Author: Vince Flynn

2011, Atria

Filed under: Thriller

Kill Shot is Vince Flynn’s 12th novel to feature the assassin Mitch Rapp. It’s the second of those twelve in chronological order, a prequel of sorts, focusing on Rapp’s first year or so as a full-fledged CIA assassin.

His assignment: to systematically hunt and kill the members of the vast, vague terrorist network that killed 270 people in the Lockerbie/Pan Am attack (which is real). One of those people, in a rather pat motivational backstory, was Rapp’s girlfriend.

Because the terrorists Rapp kills all know each other, they soon catch onto Rapp’s mission and set a trap: they send the Libyan oil minister to a fancy hotel room in Paris, a ripe, easy target. When Rapp bursts in, he finds a secret squad of machine gun-wielding terrorists who fire about a thousand rounds at him (but he luckily escapes).

The world of Kill Shot, like a lot of airport fiction, requires a lot of suspension of disbelief. Flynn reports the effects of gunshot wounds and phone taps with fetishistic detail, but realism is nowhere to be found in Rapp’s cartoonish ability to survive quite preposterous situations.

However, Flynn does try to blur the lines between good guys and bad guys, offering a couple of double agents with questionable, ostensibly noble motives. Sadly, that simple moral gray area is well above average in a genre that likes to play wish fulfillment with clearly demarcated Good Guys and Bad Guys.

As far as that goes, Mitch Rapp is an unquestionable Good Guy, and he’s the perfect assassin, which annihilates any kind of real drama that might accidentally build at any point. You know he’s not going to be killed (after all, he has at least 10 subsequent novels to star in), and the only real question is whether he finds the source of a leak in the CIA, or whether he cuts ties with the American government forever.

The problem with Kill Shot isn’t so much that Rapp’s story is boring or formulaic—that’s to be expected—the problem is that Flynn shows us just a hint of a storyline that would’ve made for a much better thriller.

During the novel, Flynn flits between a dozen or so different perspectives, spending at least half the novel with characters other than Rapp. A lot of this is unnecessary and boring (like the CIA politicking, which is almost as dull as any intra-office maneuvering), and it underlines the fact that Rapp’s relatively simple story isn’t quite novel-sized.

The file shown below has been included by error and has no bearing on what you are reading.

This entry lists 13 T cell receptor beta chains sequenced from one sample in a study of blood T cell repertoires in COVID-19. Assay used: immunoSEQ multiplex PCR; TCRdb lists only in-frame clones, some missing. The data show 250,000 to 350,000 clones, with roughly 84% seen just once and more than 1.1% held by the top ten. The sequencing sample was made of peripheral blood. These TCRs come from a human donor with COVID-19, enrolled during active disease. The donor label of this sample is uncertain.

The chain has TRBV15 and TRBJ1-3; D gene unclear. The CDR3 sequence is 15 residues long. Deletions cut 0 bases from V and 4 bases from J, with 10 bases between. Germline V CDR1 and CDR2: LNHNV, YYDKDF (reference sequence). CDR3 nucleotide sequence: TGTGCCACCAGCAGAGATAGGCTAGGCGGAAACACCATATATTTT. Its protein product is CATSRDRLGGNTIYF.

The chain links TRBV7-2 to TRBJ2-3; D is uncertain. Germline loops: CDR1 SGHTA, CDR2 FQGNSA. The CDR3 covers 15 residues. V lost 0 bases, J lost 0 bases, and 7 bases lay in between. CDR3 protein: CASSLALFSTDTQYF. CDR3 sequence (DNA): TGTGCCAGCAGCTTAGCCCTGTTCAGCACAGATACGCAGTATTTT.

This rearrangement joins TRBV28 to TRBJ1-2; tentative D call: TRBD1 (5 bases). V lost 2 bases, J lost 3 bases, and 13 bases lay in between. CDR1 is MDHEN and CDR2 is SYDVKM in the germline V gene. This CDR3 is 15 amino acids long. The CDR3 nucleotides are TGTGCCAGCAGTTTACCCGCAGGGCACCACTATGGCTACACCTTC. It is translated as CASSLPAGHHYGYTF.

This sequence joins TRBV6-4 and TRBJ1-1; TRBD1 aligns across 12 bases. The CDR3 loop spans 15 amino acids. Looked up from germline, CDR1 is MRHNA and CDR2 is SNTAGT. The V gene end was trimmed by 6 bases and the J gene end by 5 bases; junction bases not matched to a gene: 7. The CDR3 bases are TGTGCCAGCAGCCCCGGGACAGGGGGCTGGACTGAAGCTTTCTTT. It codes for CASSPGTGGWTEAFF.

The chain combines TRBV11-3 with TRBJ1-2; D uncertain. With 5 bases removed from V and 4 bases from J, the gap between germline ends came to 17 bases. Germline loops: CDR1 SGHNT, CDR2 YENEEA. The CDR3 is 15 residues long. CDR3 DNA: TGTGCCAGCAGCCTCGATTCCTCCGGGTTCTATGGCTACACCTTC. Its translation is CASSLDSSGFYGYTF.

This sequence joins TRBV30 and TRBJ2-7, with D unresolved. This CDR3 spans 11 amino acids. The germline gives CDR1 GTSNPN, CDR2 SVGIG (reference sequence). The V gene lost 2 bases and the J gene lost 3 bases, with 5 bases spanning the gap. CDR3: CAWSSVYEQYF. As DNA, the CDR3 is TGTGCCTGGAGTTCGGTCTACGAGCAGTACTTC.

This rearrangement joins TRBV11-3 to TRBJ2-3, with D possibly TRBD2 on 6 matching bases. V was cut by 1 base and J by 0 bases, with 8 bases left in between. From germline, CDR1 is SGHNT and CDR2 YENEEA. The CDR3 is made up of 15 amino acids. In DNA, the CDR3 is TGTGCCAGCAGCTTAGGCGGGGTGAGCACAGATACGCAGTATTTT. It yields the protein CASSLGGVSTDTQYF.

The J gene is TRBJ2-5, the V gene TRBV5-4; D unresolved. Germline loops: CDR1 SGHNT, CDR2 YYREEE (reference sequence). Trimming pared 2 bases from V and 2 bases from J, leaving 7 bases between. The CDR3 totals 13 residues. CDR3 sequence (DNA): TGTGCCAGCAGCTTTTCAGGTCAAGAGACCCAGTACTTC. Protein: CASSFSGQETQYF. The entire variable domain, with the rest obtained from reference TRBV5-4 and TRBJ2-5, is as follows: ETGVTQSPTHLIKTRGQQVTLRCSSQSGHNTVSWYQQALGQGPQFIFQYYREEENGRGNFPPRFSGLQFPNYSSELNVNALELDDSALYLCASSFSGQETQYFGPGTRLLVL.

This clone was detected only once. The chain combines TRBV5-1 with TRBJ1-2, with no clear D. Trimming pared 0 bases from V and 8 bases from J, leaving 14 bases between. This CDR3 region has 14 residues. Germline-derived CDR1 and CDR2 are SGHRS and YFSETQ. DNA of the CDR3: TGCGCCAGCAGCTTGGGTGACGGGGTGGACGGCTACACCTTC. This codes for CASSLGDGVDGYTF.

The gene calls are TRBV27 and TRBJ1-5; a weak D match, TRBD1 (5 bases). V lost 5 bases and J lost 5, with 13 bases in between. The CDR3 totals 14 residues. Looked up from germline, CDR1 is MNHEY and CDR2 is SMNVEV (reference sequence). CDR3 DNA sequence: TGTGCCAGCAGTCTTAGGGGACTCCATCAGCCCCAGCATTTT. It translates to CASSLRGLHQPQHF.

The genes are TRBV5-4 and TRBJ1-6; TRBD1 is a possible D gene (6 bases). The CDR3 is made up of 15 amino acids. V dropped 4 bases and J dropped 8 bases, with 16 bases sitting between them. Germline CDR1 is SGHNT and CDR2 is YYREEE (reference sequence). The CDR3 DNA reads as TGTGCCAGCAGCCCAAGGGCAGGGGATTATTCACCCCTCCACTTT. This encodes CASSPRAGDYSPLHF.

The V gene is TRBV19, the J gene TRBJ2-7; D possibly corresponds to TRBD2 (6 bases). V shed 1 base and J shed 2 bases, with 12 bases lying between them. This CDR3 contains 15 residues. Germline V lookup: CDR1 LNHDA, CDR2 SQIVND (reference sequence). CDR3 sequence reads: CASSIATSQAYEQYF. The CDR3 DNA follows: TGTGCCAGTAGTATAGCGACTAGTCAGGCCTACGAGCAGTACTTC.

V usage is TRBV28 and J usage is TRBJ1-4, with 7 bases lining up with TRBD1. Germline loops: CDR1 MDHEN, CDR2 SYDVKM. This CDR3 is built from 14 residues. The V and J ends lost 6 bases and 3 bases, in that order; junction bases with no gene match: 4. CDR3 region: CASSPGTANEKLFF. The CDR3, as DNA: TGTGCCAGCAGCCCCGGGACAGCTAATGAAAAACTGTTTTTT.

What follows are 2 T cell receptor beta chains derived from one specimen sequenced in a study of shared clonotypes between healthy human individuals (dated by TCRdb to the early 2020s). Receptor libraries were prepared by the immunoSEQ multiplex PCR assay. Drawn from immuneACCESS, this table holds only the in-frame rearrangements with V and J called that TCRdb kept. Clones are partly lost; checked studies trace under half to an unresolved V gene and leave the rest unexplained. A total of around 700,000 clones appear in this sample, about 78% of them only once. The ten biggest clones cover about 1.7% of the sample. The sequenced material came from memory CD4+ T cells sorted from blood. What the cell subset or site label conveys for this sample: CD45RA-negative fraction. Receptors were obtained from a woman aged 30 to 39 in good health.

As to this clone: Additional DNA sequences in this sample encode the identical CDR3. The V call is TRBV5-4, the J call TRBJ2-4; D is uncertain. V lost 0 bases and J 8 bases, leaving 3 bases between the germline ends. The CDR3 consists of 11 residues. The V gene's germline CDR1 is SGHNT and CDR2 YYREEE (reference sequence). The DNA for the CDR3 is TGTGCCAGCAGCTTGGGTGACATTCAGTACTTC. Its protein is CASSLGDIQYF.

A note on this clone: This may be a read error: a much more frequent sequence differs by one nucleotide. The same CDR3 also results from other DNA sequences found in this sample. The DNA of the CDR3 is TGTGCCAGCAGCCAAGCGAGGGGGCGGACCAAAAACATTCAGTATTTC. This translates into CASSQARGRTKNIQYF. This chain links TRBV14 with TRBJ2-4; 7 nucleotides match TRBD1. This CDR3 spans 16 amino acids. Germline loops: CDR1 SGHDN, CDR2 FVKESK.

But one of these B-stories is downright good. It concerns a high-ranking French police detective named Francine Neville, who gets assigned to the baffling result of an assassination gone wrong—nine dead bodies in a fancy hotel in the middle of Paris. Four men with suppressed automatic weapons are dead in a hotel room, along with a Libyan diplomat, a prostitute, and three civilians in the hallway. The French government claims that the men are the Libyan’s bodyguards, but that logic doesn’t hold water and Neville knows it.

To make matters worse, it looks like someone tampered with evidence. That someone might be a high-ranking agent in the French equivalent of the FBI, and he carries secret, questionable motives. If Neville goes after him, he could pull rank or personally attack her or both. Neville’s story is one of vulnerability and courage. It’s genuine drama.

Mitch Rapp has the skills and psychological makeup to simply disappear if things get too hairy. He has worldly contacts and extensive training in espionage and survival tactics. He’s 25, he has few emotional burdens, he’s in peak physical condition, and he’s fluent in several languages. He doesn’t have much to lose. Francine Neville, on the other hand, has a husband and a child, and a hard-won, fragile career that enemies could try to destroy. She has big weaknesses and so her actions, which propel her forward in spite of those weaknesses, create great suspense.

In short, Neville’s story all the standard elements of a simple, compelling thriller. While her and Rapp’s storylines are satisfying in the common-denominator way that all stock thrillers are (you know the good guys will win, and it feels good to watch them win), only Neville’s story really captivates and entertains. The downside to it is that it comprises perhaps 50 pages of Kill Shot’s nearly 400, and skitters away without even a pretense of an ending.

But, you know, endings are hard.

Similar books: Iron House, by John Hart; Fun & Games, by Duane Swierczynski; The Wreckage, by Michael Robotham